Huang Qi on Blogging the Slow-Motion Revolution

Ian Johnson continues his New York Review of Books series of interviews with Chinese writers and thinkers by visiting activist Huang Qi in Chengdu. Huang, a human rights activist who uses his website 64tianwang.com to publicize abuses, was among the first people to have been arrested in China for publishing online when he was detained and charged with subversion in 2000. Since he was released from a second stint in prison, he has continued his activism despite severe kidney problems he acquired in detention. Huang offers an optimistic view of human rights in China under the new Xi Jinping administration:

What would you like to see happen?

I think it has to start with protecting ordinary people’s rights to petition and oppose corruption without being arrested. If that can happen then it’s really a significant improvement. You can oppose the Communist Party, but someone will rule the country—and even if they call themselves the “Democracy Party,” without a change in structures it’ll be the same. So it’s only if people take control of their lives and monitor officials that there will be an improvement.

If all we do is call out “down with the Communist Party” or whatever slogan you want, it isn’t as good as actually doing something. In mainland China, those shouting slogans are dozens of times more numerous than those actually doing things. This is a reason why in China we’ve been talking about human rights for so many years but haven’t achieved that much.

So what’s really changing? Why are you optimistic?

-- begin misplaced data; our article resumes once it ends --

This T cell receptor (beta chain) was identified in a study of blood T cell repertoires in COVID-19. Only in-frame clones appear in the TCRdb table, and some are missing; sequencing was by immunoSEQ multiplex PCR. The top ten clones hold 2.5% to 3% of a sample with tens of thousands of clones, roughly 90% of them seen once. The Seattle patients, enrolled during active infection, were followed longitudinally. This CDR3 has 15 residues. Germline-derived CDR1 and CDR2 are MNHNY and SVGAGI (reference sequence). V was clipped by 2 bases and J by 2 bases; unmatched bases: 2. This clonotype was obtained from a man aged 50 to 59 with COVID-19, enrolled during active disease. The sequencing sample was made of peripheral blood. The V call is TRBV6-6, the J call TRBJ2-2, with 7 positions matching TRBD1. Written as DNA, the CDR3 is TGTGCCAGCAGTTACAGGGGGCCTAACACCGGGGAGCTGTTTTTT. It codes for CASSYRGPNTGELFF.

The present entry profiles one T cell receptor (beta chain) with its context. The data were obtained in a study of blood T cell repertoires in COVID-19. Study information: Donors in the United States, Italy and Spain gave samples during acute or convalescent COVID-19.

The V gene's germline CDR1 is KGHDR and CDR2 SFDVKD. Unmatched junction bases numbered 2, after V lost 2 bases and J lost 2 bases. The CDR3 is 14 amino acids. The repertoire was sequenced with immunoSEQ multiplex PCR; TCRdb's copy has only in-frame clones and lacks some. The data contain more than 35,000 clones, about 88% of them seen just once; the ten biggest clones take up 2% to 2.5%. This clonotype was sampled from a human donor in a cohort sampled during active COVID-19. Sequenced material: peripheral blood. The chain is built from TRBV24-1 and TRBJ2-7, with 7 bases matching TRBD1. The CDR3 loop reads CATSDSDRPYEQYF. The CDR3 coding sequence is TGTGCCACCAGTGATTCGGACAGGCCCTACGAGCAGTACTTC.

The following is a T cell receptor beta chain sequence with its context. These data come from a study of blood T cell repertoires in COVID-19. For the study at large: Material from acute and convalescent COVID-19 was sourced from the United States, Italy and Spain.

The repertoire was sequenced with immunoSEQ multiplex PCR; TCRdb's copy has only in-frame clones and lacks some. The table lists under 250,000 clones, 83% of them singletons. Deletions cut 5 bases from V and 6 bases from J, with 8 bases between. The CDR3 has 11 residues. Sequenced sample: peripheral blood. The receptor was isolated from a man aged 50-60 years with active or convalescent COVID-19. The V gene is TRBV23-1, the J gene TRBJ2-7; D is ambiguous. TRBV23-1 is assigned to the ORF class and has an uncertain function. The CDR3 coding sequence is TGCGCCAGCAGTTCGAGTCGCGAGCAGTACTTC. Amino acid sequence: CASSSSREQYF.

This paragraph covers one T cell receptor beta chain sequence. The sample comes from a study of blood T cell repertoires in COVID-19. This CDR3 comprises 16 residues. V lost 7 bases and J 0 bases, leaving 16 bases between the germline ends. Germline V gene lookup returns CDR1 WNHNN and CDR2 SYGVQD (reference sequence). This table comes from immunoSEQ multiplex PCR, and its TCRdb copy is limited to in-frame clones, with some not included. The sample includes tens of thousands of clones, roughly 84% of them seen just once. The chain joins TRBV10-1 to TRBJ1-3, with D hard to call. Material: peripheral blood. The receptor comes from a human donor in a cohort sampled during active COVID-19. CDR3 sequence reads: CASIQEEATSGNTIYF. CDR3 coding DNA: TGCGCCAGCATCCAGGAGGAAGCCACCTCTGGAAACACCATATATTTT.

In my 2000 indictment, they said it was a crime for me to have started “China’s first human rights website.” But now human rights is at least officially enshrined in the constitution. So you can see that what we want isn’t illegal anymore—the government talks all the time about human rights so the discourse has changed. It is significant because now they can’t arrest you for doing what we did in the late 1990s. There are still a lot of these cases but since Xi Jinping has come to power there’s been a big change. It’s heading in a more positive direction.

You think so? When did it start?

Probably just before Xi took over [in November] the change was noticeable. In the past, at least 99 percent of people who were petitioning the government were detained and sent to some sort of facility. But now those who are detained are maybe just 10 percent. Since the Eighteenth Party Congress, China has emphasized protecting the rights of ordinary people and fighting corruption. So if you look at it from an overall perspective the situation is improving.

Read more about Huang Qi via CDT.